Global Migration – Migration in Europe
Europeans can be found in almost every corner of the world, whether it be as tourists, business people, or emigrants and their descendents. Likewise, people from almost every corner of the world can be found in Europe. The world is growing ever closer; distances are becoming relative. The world is on the move politically, geographically, and physically. New migration systems and channels have developed and new patterns and types are emerging. The migration of people corresponds to the flow of information, capital, and goods. However, these movements are not one-way; in principle, they are bidirectional. Migration is both a prerequisite for and a consequence of globalisation. That said, only very small numbers of people migrate over large distances – from one continent to another, for example – or for extended periods of time, such as for life. Just like the great waves of European emigration which saw over 60 million people move to America and Australia, long-term, long-distance migration is the exception rather than the rule. Most people migrate within the borders of a state, in other words from one town or city to another. Most of those who migrate across international borders only move to a neighbouring country or region. This is why migration to Europe is mainly interregional migration: for example from Eastern Europe to Western Europe, within Scandinavia, or around the Mediterranean. Moreover, most people only migrate for short periods of time. The most frequent form of migration is holidaymaking. Other popular forms of short-term migration include business trips, university studies abroad, or a stint as an au pair. Whether in the United States or in Europe, temporary migration is the most frequent type of migration. Nowadays, most people who go to other countries to work do so for a limited period of time only: for months rather than years. It is possible that they come more frequently, but they stay for shorter periods. Simmel’s bon mot ‘People come today and stay tomorrow’ no longer applies. It would be more accurate to say that ‘People come today and leave again tomorrow’. Migration can be a plausible survival tactic: people migrate to flee persecution and to escape the poverty trap. Migration is also an economic tactic: people migrate in search of the place where they can get the best possible remuneration for their work. Migration can be a form of protest: ‘I protest against the conditions in the place where I was born; I’m not going accept them any longer, I’m leaving.’ Migration is the consequence of the uneven distribution of available wealth in the world. Migration is the expression of lifelong learning; migrants gain experience abroad.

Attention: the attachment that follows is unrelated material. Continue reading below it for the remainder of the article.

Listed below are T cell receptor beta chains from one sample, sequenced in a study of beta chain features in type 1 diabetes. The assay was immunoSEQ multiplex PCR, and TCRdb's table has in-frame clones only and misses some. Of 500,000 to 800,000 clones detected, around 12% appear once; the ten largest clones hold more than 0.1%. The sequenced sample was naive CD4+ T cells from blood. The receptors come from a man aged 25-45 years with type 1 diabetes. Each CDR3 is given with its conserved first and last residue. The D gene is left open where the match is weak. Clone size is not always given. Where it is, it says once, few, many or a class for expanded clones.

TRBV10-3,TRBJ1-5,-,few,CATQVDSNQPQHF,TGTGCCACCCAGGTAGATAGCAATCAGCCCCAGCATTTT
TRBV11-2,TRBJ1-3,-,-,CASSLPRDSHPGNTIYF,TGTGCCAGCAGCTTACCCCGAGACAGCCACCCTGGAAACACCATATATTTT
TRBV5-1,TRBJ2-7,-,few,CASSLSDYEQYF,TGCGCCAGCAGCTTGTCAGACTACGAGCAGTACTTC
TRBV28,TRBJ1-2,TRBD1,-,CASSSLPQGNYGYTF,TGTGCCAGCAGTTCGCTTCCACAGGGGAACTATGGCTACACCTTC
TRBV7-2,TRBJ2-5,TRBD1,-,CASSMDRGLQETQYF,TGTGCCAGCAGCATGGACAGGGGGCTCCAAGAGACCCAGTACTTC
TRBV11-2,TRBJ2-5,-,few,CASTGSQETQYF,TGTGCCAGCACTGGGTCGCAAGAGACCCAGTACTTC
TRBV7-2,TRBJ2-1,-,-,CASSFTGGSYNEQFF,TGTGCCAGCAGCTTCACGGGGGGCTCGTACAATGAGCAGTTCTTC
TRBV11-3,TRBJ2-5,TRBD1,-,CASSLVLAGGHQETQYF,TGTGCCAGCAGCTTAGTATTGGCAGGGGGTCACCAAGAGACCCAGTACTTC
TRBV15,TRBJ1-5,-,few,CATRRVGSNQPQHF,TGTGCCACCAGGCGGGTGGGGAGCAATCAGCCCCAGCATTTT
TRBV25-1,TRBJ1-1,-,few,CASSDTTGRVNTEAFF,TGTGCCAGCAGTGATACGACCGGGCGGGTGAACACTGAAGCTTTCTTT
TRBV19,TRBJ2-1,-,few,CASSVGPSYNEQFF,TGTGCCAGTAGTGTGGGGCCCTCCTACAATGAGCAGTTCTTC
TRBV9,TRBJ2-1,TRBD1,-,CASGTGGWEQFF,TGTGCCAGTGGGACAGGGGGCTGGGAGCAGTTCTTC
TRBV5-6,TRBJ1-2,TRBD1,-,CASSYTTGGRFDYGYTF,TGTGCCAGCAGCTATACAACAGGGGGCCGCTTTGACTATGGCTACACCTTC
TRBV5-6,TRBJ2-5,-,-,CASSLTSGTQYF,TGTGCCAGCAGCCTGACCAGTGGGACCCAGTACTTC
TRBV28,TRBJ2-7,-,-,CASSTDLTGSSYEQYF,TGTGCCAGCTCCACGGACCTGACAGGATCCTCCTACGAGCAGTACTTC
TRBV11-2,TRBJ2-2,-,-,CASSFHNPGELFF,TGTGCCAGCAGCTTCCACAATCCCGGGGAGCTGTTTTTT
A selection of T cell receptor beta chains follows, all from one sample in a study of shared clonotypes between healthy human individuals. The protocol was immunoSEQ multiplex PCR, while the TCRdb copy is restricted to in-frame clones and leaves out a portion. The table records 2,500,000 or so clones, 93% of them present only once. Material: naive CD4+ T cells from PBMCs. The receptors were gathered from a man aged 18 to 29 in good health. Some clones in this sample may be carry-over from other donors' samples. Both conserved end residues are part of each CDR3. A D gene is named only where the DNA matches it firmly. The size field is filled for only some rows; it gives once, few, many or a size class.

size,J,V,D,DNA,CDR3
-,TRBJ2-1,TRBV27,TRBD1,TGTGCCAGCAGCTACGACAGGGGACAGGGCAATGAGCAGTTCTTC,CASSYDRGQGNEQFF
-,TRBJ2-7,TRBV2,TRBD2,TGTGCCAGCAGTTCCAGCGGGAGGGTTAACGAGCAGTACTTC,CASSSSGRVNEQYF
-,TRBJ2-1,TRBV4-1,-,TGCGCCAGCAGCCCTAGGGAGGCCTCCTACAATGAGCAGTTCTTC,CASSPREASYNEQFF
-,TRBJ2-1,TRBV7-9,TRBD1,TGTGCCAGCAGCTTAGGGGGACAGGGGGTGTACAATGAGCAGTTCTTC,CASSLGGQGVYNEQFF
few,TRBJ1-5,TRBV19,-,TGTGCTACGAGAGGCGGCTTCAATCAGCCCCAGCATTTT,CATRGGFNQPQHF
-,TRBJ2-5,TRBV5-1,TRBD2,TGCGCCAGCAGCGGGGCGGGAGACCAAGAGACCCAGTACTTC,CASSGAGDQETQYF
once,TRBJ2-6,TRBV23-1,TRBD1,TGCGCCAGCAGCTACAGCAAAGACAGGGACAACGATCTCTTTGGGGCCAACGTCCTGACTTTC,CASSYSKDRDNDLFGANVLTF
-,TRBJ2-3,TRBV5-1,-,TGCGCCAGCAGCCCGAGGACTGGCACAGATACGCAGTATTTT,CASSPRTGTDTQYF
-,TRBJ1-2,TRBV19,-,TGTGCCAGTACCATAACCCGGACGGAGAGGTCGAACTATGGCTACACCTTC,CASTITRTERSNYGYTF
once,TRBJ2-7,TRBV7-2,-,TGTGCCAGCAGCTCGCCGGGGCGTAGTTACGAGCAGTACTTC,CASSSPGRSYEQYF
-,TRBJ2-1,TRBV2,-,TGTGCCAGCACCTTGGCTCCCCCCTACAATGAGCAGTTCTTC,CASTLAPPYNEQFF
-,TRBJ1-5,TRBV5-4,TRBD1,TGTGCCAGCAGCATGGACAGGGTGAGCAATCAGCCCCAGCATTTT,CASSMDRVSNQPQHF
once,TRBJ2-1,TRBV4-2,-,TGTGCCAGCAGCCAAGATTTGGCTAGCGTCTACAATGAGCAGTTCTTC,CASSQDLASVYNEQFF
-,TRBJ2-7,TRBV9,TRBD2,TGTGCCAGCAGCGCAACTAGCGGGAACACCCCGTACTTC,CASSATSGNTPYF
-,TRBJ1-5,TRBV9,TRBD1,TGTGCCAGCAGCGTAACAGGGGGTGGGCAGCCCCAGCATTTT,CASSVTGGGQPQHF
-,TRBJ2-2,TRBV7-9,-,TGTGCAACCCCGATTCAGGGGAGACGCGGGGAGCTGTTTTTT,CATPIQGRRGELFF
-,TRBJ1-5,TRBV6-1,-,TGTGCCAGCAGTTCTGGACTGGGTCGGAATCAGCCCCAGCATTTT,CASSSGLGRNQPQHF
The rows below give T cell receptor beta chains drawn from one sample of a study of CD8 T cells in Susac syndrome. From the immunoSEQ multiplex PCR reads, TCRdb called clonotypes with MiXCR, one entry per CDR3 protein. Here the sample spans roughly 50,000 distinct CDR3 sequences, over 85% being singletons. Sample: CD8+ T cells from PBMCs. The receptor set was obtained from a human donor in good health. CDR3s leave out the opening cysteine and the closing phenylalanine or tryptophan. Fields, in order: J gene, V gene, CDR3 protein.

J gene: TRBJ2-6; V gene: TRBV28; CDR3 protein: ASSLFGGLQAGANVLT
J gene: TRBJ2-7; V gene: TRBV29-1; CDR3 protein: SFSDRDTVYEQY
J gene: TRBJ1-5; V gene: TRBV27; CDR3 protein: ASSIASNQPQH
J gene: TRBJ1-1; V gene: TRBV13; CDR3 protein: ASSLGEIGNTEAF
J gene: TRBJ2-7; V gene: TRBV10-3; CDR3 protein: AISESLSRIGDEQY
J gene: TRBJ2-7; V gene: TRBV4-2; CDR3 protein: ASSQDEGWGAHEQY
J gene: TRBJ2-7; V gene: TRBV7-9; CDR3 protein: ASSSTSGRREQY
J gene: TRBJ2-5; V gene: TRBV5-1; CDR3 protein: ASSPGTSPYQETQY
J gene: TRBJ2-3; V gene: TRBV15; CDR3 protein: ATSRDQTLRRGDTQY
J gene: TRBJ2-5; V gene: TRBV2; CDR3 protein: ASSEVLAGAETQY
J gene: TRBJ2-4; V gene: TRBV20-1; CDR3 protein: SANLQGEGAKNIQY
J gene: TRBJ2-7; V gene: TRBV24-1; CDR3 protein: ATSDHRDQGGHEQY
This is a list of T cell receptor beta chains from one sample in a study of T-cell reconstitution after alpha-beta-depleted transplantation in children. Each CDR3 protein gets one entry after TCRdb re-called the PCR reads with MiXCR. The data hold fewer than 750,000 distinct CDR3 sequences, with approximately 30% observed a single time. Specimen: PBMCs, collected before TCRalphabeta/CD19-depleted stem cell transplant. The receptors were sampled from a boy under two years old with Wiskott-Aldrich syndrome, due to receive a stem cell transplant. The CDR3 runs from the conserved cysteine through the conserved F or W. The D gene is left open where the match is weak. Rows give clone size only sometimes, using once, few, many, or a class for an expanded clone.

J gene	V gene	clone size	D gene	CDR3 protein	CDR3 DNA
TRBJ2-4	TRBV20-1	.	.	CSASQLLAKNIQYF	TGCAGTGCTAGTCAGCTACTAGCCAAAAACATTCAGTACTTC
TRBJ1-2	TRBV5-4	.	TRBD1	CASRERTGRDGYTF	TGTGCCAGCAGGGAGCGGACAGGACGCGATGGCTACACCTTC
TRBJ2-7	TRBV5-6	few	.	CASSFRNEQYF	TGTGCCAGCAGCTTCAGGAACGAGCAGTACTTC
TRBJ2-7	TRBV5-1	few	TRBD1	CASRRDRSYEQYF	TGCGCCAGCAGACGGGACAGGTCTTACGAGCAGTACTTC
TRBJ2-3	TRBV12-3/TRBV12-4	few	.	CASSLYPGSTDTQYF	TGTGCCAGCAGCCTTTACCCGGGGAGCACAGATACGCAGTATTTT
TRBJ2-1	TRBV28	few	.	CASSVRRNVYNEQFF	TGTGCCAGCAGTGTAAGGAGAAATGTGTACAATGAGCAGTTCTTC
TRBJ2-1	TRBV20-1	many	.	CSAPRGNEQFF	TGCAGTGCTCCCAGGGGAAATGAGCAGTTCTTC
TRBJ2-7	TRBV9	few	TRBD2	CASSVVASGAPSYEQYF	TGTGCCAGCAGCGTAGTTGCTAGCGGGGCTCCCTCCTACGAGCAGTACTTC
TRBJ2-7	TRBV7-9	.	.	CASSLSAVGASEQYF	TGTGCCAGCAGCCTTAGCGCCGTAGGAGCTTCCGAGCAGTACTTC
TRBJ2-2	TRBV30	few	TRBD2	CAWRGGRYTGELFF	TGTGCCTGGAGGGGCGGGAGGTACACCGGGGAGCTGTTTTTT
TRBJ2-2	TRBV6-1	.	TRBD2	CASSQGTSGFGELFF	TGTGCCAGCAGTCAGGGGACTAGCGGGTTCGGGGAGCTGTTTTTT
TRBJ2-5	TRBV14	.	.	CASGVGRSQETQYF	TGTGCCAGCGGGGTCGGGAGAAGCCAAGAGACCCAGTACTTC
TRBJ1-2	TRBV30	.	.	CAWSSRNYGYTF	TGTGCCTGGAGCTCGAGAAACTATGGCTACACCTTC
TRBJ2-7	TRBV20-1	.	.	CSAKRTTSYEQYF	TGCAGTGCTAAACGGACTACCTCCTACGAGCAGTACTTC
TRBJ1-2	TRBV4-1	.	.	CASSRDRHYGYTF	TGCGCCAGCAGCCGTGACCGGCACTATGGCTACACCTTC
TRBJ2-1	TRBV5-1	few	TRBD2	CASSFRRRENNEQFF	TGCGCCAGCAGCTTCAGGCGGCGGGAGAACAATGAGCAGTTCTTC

But migration also means the migration of knowledge and this is why there has been an increase in the migration of specialists in all conceivable directions. However, it can happen that legal regulations conflict with people’s aspirations, and when this happens migrants often operate outside the law. Migration is an expression of social change; it contributes to change within the states and regions involved. Migration itself is also subject to change. As a result of migration, the populations of Europe are continually being enhanced by people from other regions and, therefore, change their composition. Europe, once a continent of emigration, has become a continent of immigration. States that traditionally supplied ‘guest workers’ – Spain, Italy, Portugal, and Austria too are today themselves home to new ‘guest workers’ from places like south-eastern Europe, Africa, South America, and Asia. States like Poland, Hungary, or Turkey are now countries of emigration and immigration in equal measure. For example, there are probably just as many Ukrainians if not more working in Poland as there are Poles working in Germany. Migration is continually changing direction and, as the history of Europe shows, it can even be completely reversed. One of the most striking paradoxes of all is the fact that migration is generally a cause of great concern despite the fact that it has made a huge contribution to Europe’s status as one of the most affluent regions on the planet. (...)
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is a social scientist who specialises in the issue of migration. He currently lectures at the University of Bremen.
Translated by Aingeal Flanagan
Copyright: Goethe-Institut, Fikrun wa Fann
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